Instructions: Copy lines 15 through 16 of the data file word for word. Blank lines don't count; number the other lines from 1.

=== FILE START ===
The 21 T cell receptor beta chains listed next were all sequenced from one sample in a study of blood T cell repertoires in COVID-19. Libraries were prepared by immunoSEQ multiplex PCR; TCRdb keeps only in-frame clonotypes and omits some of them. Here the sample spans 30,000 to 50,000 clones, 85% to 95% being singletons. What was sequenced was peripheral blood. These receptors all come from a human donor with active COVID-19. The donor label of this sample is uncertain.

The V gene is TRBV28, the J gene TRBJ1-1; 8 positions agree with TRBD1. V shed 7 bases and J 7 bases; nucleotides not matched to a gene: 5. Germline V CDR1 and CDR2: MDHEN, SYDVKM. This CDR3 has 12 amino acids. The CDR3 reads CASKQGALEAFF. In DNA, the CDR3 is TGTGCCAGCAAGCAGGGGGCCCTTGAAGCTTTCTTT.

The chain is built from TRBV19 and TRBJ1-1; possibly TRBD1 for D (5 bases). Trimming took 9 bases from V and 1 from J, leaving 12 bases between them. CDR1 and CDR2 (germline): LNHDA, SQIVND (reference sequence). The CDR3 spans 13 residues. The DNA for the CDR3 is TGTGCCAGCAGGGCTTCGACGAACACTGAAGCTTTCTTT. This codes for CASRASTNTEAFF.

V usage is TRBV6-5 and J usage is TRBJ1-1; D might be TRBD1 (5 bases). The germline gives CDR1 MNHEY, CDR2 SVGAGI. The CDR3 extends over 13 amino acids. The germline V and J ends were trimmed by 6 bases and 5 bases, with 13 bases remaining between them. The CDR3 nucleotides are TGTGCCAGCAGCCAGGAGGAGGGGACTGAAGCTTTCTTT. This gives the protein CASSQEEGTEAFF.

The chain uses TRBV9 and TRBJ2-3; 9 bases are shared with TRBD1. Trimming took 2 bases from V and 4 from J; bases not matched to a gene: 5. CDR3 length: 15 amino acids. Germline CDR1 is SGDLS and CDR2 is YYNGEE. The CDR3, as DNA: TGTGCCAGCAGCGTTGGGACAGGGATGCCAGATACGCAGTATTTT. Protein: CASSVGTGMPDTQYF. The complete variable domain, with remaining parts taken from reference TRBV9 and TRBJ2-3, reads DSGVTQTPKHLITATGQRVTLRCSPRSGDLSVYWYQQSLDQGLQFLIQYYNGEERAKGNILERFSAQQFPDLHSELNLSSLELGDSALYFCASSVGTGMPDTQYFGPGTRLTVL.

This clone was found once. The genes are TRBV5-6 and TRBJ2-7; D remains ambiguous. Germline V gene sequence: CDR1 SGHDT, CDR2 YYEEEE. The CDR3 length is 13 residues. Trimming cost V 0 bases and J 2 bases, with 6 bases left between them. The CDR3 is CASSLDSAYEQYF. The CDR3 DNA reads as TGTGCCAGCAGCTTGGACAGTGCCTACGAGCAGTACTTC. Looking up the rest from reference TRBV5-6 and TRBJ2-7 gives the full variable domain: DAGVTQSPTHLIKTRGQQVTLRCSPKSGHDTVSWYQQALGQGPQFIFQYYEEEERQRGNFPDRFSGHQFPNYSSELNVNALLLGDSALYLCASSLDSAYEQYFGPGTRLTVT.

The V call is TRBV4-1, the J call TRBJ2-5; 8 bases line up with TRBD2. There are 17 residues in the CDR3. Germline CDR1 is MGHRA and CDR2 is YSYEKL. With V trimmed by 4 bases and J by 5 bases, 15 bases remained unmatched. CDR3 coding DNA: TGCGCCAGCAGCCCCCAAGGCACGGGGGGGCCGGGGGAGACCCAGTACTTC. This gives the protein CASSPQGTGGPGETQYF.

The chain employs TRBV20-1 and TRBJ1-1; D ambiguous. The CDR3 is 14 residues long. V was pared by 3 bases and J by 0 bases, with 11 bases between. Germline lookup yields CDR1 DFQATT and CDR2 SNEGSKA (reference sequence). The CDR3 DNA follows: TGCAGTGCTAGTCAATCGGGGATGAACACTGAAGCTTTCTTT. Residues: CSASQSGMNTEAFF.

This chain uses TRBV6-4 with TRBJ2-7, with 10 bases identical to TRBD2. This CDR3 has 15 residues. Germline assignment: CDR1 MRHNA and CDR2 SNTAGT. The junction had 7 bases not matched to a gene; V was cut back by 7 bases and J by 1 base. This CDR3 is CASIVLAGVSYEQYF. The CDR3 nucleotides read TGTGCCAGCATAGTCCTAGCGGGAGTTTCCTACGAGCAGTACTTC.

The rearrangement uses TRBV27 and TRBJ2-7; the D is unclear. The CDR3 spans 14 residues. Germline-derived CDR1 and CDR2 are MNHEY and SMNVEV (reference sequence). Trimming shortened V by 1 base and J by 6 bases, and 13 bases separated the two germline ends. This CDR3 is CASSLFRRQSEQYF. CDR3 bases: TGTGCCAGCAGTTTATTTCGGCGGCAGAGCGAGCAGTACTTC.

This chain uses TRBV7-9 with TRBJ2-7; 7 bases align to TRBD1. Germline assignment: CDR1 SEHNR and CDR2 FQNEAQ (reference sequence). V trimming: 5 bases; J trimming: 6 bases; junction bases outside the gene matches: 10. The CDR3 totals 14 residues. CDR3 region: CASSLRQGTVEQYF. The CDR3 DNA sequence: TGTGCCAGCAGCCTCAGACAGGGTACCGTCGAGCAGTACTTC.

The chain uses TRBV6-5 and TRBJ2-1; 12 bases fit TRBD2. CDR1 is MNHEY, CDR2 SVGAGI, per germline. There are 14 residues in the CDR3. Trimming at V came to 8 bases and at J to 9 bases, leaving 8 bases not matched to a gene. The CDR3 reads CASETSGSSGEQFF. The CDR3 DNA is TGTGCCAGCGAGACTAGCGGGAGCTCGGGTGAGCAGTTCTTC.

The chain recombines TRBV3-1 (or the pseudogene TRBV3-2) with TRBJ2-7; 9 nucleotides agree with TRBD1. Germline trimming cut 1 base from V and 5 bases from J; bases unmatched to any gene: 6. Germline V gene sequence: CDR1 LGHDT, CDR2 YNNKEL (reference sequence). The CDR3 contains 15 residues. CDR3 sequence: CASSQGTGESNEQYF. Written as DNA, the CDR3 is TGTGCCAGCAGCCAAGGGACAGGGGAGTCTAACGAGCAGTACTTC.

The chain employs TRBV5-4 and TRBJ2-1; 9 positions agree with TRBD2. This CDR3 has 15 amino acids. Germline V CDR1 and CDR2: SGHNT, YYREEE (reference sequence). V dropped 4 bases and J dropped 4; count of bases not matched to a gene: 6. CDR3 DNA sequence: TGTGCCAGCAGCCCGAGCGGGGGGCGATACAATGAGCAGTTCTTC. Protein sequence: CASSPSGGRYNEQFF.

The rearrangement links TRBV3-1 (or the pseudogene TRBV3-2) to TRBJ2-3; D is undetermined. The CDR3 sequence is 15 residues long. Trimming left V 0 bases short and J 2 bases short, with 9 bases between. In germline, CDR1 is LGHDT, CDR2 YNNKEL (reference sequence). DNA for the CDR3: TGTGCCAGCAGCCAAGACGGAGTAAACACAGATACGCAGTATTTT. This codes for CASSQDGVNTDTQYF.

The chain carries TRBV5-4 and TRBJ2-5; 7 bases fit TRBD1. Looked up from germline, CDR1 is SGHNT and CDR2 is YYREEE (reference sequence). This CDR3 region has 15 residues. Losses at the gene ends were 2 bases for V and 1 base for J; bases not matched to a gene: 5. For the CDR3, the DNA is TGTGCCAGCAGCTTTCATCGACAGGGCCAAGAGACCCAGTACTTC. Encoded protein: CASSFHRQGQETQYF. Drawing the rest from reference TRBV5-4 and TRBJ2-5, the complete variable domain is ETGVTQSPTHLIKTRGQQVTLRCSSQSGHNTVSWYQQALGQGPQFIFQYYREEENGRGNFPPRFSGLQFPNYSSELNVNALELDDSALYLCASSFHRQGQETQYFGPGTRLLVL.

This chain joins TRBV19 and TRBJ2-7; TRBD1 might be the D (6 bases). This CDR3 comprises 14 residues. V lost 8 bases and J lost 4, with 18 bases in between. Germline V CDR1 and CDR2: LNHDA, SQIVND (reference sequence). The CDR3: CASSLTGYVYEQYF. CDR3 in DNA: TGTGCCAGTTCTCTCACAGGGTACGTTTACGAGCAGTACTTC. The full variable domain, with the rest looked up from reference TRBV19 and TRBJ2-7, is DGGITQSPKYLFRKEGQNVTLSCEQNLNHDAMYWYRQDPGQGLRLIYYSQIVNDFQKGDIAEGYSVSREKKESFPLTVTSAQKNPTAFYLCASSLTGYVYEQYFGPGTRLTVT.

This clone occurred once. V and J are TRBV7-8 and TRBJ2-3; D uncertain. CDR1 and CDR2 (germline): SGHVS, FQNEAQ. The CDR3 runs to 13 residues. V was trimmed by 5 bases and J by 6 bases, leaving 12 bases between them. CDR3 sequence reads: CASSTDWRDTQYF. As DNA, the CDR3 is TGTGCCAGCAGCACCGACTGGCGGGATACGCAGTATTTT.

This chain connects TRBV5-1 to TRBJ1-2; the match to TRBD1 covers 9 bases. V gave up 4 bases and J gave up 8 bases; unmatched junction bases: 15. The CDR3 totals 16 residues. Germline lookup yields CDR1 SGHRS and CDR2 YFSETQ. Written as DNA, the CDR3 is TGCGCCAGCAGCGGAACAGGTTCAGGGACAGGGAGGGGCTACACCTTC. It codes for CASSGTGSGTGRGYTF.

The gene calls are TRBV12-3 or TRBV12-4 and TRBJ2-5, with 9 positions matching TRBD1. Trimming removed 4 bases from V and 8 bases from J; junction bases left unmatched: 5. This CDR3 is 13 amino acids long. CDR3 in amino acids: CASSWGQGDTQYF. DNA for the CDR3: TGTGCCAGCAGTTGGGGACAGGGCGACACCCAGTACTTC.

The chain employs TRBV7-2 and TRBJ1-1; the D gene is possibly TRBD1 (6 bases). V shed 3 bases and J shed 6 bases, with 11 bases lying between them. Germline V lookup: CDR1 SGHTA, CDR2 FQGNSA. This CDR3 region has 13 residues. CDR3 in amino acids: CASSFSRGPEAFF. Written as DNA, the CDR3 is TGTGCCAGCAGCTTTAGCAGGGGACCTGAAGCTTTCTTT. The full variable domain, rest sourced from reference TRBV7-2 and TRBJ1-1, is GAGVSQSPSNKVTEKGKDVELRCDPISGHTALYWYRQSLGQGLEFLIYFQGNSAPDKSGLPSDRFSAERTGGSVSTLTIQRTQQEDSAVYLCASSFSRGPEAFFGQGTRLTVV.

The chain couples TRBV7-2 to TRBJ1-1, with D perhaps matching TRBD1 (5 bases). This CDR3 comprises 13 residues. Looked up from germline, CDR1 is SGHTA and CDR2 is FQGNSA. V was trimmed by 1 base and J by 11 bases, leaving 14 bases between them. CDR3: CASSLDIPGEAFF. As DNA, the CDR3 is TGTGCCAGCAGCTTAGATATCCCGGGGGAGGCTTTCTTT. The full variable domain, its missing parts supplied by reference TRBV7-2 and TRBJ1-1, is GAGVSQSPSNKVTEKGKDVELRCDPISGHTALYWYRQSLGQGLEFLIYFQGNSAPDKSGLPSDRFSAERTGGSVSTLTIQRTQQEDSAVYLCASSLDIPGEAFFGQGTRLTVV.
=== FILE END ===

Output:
The rearrangement links TRBV3-1 (or the pseudogene TRBV3-2) to TRBJ2-3; D is undetermined. The CDR3 sequence is 15 residues long. Trimming left V 0 bases short and J 2 bases short, with 9 bases between. In germline, CDR1 is LGHDT, CDR2 YNNKEL (reference sequence). DNA for the CDR3: TGTGCCAGCAGCCAAGACGGAGTAAACACAGATACGCAGTATTTT. This codes for CASSQDGVNTDTQYF.

The chain carries TRBV5-4 and TRBJ2-5; 7 bases fit TRBD1. Looked up from germline, CDR1 is SGHNT and CDR2 is YYREEE (reference sequence). This CDR3 region has 15 residues. Losses at the gene ends were 2 bases for V and 1 base for J; bases not matched to a gene: 5. For the CDR3, the DNA is TGTGCCAGCAGCTTTCATCGACAGGGCCAAGAGACCCAGTACTTC. Encoded protein: CASSFHRQGQETQYF. Drawing the rest from reference TRBV5-4 and TRBJ2-5, the complete variable domain is ETGVTQSPTHLIKTRGQQVTLRCSSQSGHNTVSWYQQALGQGPQFIFQYYREEENGRGNFPPRFSGLQFPNYSSELNVNALELDDSALYLCASSFHRQGQETQYFGPGTRLLVL.